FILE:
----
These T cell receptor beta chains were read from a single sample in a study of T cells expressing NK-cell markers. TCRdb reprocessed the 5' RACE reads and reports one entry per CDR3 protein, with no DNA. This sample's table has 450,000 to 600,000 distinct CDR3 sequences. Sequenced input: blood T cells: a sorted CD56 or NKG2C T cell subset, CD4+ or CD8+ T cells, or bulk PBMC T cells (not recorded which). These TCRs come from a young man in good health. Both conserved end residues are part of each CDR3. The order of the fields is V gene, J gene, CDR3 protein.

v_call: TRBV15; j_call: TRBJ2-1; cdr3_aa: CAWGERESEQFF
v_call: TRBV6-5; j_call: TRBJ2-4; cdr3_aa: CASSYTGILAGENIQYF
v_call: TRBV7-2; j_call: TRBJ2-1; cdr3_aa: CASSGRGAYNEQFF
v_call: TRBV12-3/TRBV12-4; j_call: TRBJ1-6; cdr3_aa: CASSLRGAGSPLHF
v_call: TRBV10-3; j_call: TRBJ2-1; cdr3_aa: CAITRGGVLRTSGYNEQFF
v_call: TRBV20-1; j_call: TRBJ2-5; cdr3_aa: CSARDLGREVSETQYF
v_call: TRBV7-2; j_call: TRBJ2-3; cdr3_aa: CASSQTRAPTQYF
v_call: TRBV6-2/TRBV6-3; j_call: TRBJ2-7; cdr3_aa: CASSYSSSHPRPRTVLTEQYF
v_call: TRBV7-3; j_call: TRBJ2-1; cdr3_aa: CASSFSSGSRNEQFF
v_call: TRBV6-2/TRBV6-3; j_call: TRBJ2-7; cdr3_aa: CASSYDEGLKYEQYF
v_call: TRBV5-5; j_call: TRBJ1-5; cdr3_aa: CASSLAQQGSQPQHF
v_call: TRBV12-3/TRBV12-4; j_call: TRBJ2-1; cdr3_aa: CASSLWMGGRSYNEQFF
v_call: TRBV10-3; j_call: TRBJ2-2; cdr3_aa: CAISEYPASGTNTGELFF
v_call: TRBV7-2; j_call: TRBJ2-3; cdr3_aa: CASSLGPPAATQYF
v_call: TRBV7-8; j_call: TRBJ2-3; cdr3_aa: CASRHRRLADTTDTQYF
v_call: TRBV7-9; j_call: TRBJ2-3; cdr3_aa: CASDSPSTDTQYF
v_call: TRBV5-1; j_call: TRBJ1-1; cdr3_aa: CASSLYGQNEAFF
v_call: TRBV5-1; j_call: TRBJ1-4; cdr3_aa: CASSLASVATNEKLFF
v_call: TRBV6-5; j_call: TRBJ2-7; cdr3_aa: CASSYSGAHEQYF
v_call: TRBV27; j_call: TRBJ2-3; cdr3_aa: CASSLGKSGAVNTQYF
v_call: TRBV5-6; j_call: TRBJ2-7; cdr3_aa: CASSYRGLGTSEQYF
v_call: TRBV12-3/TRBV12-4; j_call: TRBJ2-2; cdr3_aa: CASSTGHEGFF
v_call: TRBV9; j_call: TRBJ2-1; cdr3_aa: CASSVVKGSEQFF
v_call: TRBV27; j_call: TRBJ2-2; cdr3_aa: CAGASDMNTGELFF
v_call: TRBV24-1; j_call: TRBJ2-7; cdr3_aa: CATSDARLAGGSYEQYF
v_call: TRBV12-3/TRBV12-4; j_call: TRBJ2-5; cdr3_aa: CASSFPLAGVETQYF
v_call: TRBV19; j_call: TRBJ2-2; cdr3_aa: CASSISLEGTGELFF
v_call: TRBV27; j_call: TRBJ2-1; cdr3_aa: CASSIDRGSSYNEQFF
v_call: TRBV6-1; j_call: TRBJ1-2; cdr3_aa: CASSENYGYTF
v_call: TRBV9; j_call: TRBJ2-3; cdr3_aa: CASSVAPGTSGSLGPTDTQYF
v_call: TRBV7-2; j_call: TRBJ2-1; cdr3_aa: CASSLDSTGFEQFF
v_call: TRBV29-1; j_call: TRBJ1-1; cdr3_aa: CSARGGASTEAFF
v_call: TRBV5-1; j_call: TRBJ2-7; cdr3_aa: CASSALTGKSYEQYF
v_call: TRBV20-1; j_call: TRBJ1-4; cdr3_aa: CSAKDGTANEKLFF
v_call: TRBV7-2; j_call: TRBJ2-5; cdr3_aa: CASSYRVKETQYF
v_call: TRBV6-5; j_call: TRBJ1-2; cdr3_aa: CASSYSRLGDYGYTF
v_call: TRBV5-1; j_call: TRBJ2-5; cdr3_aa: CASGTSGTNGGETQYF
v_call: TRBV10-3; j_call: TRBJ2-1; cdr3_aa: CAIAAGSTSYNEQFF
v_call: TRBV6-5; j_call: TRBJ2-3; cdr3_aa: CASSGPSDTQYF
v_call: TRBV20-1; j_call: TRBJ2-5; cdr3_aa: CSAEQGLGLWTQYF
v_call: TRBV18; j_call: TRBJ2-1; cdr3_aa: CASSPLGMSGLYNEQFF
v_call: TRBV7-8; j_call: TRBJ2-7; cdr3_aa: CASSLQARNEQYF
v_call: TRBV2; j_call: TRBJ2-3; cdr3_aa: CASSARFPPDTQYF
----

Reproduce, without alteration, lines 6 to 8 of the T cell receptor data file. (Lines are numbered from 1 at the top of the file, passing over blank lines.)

v_call: TRBV10-3; j_call: TRBJ2-1; cdr3_aa: CAITRGGVLRTSGYNEQFF
v_call: TRBV20-1; j_call: TRBJ2-5; cdr3_aa: CSARDLGREVSETQYF
v_call: TRBV7-2; j_call: TRBJ2-3; cdr3_aa: CASSQTRAPTQYF